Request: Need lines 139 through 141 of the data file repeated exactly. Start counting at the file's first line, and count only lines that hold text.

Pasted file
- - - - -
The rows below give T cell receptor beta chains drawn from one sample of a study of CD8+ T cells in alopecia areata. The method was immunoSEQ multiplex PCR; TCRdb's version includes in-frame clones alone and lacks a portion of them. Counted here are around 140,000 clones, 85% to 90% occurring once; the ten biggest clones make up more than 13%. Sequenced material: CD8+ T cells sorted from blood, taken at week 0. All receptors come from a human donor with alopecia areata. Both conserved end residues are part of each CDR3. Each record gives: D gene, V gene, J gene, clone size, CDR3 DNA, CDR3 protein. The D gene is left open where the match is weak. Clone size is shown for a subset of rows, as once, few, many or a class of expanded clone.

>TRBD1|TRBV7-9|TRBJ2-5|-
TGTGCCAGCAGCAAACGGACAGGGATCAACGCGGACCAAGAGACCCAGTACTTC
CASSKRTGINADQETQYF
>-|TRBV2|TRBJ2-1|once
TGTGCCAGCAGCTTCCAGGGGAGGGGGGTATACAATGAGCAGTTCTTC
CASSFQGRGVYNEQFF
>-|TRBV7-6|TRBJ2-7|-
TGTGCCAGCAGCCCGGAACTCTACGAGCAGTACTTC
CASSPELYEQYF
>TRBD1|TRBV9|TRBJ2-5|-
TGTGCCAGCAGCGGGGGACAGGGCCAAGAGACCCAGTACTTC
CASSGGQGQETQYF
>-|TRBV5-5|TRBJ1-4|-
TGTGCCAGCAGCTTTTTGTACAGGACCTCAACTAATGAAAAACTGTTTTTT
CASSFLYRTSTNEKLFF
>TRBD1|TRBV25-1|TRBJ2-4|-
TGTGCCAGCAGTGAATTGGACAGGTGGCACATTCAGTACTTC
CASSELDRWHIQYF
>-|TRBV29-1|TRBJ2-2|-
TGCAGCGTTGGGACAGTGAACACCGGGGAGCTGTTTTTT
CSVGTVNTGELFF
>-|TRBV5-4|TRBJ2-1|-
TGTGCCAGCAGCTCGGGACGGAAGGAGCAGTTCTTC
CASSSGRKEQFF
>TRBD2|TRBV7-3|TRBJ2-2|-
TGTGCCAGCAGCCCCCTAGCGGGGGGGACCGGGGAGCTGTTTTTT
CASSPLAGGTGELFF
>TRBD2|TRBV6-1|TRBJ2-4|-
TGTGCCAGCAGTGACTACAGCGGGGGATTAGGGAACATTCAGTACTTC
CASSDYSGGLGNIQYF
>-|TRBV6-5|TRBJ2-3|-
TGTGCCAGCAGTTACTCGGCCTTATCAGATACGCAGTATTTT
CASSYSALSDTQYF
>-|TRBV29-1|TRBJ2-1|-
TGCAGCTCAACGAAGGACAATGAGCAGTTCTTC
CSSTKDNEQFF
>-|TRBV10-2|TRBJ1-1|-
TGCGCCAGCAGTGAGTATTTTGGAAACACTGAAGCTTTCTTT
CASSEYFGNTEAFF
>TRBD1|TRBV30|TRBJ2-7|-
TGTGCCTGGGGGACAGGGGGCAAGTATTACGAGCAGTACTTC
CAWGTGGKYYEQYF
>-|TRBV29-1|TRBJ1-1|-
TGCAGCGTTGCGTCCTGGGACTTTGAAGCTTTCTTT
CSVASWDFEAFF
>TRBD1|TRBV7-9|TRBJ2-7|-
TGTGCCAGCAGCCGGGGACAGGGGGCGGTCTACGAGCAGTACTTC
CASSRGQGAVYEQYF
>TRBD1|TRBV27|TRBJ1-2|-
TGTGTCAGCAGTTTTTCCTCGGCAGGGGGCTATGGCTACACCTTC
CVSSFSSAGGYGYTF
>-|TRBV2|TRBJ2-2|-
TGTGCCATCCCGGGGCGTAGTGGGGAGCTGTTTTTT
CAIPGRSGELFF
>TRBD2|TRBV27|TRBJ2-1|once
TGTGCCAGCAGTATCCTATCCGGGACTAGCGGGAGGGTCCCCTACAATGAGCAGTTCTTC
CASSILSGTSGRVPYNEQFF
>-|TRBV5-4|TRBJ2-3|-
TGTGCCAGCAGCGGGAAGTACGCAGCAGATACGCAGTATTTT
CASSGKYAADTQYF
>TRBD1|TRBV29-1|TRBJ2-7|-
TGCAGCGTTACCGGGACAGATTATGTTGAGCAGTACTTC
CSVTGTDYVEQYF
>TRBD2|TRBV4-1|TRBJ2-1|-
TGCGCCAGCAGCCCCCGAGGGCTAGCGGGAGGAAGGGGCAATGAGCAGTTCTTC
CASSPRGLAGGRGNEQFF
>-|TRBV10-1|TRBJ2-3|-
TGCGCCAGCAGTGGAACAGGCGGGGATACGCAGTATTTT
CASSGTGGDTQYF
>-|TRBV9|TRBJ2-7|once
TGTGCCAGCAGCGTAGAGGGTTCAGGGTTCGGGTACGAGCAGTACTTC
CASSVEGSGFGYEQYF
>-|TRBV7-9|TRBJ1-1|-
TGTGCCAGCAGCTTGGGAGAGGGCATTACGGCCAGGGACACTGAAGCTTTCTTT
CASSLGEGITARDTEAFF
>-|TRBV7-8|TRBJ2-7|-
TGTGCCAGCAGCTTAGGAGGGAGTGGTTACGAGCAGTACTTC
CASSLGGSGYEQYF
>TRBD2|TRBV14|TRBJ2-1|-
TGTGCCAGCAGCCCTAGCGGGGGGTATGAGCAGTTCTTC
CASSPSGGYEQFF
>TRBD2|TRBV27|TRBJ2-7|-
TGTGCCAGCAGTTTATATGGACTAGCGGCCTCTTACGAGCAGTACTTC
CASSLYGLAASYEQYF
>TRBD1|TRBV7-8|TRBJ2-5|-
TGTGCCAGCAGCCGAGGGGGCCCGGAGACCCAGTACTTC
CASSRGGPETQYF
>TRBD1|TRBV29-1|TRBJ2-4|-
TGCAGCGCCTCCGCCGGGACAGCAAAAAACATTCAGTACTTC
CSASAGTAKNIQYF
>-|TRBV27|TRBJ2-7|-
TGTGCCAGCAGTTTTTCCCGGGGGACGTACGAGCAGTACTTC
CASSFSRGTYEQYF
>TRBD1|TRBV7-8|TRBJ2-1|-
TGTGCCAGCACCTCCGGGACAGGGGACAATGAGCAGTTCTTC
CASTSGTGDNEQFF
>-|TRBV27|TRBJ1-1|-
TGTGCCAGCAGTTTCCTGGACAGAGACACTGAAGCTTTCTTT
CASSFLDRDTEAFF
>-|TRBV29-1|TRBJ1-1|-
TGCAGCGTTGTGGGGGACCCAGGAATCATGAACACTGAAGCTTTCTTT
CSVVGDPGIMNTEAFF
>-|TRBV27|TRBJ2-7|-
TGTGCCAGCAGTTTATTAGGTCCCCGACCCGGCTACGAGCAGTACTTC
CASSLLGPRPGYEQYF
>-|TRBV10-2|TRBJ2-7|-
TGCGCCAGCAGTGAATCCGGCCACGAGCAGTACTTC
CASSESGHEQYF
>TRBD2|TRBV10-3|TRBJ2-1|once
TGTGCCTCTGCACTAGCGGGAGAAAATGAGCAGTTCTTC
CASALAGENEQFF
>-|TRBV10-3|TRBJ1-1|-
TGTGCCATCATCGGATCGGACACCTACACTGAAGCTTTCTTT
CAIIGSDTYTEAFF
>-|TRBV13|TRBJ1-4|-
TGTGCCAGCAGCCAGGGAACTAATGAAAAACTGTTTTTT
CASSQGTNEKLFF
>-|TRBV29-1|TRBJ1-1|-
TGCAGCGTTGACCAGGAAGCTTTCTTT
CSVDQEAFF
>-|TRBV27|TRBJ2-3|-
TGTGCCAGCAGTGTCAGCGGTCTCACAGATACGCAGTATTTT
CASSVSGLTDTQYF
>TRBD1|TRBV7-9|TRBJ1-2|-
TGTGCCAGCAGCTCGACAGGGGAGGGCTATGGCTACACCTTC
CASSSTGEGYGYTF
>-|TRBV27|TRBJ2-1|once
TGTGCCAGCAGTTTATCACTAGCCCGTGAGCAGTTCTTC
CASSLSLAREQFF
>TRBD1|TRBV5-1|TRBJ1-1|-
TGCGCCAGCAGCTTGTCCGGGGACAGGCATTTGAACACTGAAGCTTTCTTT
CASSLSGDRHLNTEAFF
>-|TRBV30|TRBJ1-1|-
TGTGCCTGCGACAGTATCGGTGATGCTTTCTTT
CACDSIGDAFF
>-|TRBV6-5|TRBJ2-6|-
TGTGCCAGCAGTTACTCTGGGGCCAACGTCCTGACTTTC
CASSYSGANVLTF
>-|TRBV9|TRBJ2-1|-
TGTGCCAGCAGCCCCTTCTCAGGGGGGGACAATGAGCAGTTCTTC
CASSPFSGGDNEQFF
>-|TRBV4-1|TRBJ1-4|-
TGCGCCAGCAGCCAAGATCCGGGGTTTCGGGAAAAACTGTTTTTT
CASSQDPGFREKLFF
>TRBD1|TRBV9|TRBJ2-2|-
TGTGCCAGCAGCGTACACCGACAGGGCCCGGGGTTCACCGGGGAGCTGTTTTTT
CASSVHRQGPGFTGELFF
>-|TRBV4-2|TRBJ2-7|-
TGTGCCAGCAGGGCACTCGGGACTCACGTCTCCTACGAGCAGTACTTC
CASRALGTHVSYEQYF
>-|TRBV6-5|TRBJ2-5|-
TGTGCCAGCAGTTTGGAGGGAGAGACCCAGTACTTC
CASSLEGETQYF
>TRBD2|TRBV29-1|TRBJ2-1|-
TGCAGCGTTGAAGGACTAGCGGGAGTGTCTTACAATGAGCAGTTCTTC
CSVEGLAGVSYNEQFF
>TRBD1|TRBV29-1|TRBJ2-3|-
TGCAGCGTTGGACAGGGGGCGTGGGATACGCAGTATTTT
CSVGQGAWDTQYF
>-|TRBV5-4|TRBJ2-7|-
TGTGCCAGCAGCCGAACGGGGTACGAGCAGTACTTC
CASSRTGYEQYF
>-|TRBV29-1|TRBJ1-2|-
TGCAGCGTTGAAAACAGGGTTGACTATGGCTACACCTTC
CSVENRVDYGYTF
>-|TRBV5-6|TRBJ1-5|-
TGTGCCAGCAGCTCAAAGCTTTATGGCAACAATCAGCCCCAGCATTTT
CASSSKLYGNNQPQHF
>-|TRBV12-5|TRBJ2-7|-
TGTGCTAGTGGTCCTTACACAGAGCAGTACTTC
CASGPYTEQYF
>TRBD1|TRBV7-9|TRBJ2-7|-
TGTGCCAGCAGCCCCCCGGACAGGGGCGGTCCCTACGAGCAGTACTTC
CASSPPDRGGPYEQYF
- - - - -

CASSYSGANVLTF
>-|TRBV9|TRBJ2-1|-
TGTGCCAGCAGCCCCTTCTCAGGGGGGGACAATGAGCAGTTCTTC